Aspen voter claims voting machine flaw, clerk says it’s impossible
The Aspen Times
An Aspen woman claimed Tuesday that the voting machine she used at the Jewish Center was flawed and auto-selected the Democratic ticket before she was able to cast her ballot.
Michelle Lawson said she went to vote at about 1 p.m. and instantly realized something wasn’t right. “It’s all checked off,” she said of her ballot. As she scrolled through she realized Hillary Clinton and other Democrats were checked before she physically indicated her choices. She was unable to see how many candidates were selected.
She complained about the issue to election judges, who investigated her claim. They said they never saw that type of issue come up before. After some time discussing the problem, an election judge decided they would print and void her ballot and issue her a new one.
Lawson said the second ballot came up correctly — that is, unmarked — on the voting machine’s screen. She cast her ballot but remains concerned about the incident. She wonders if her ballot was correctly recorded, if other voters encountered the same problem and whether it affects the integrity of the local tabulation.
Lawson said she tried to discuss the issue further with election judges, but they acted like they wanted to avoid the whole issue.
“They wanted me to recast my ballot and leave,” Lawson said.
Poll watchers, appointed by both political parties, also seemed to want to avoid the problem, she said.
Pitkin County Clerk and Recorder Janice Vos Caudill was skeptical that the voting machine was selecting candidates.
“That’s not possible,” she insisted. “I don’t know how that could possibly happen.”
When activated for a new voter, the voting machines are programmed to display the ballot, she said.
Vos Caudill said her office was in contact with election judges and poll watchers at the Jewish Center and discussed the alleged problem. The judges felt Lawson’s behavior was “inappropriate,” according to Vos Caudill.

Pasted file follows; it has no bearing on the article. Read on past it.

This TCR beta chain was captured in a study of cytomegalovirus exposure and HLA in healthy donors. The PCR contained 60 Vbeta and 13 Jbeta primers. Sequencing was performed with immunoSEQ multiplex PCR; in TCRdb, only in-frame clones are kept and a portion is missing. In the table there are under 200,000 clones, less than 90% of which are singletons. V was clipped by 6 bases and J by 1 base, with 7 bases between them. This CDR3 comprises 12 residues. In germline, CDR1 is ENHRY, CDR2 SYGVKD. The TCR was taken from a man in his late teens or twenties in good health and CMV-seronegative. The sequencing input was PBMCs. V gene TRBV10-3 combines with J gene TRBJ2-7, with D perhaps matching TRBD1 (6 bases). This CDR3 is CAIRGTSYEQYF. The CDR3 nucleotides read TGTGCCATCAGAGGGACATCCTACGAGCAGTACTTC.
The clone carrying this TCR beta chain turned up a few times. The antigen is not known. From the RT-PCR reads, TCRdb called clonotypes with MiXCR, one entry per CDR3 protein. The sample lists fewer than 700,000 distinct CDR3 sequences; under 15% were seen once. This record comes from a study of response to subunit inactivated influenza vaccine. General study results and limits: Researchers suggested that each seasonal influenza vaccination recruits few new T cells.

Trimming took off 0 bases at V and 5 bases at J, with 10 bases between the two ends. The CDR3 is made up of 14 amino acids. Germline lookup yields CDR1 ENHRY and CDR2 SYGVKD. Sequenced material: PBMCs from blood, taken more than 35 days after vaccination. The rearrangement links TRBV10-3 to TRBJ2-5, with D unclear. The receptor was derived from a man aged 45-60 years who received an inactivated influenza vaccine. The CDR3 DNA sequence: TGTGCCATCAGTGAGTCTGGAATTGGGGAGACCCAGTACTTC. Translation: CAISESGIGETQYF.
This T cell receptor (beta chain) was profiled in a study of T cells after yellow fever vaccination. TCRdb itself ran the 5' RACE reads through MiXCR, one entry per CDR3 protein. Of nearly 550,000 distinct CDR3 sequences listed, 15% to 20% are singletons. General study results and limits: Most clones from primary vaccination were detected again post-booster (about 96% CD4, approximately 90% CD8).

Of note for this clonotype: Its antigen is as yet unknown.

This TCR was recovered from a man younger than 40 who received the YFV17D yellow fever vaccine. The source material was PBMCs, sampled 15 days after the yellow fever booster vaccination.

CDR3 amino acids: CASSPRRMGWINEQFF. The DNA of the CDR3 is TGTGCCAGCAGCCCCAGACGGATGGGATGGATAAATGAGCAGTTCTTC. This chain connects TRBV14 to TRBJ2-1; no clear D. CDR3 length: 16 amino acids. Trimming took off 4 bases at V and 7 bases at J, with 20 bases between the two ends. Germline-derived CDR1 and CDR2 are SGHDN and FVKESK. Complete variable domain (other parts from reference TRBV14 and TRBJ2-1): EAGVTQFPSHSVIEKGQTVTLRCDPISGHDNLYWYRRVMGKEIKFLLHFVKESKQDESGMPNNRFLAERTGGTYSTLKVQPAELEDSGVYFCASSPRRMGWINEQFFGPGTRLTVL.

“They said she was physically upset and caused a commotion,” she said. The judges are volunteers from the community who are nominated by the two major political parties.
The poll watchers “each felt that person was planted,” Vos Caudill said.
She said she was “saddened” that the alleged incident casts a bad light on the vendor providing the machines, the judges, poll watchers and community.
Lawson said she was “flabbergasted” by Vos Caudill’s reaction. She said she was simply trying to vote in the community where she has lived for nearly 30 years and reported a problem she encountered.
“I literally feel sick to my stomach,” Lawson said. “I just wanted to be a good citizen.”
Vos Caudill said later Tuesday that she had called the national operations director of the vendor providing the voting machine. The company representative was perplexed about the issue and said they had never encountered that type of issue before.
Vos Caudill said the voting machine that Lawson used was “confiscated” and would be examined by the vendor.
Lawson’s story appeared to be corroborated by an Aspen man’s Facebook post Tuesday. Spencer Martin wrote on the Deals of Aspen site that he was a “first-hand witness to a fraudulent voter machine and/or system.” He recounted what he saw happen to “the woman voting next to me.”
“The woman was upset that they were not addressing the larger issue of a machine or card automatically casting votes for someone,” Martin wrote.
He said the election judges sent another voter to the machine that Lawson used right after her issue arose.
“I then had to make the supervisor aware that they were continuing to tell people to vote on this machine,” he wrote. “At this point, they closed that one machine with no worries at all and just excusing (sic) the fact they were NEW machines.”
Vos Caudill said her office will “reach out” to Lawson soon after the election and show her how the machines operate.
The Austin family has always believed in supporting their community through food education, which is why it was an easy decision for them to begin partnering with The Community Market, a local hunger relief project, to improve access to local produce for low-income individuals in Eagle County.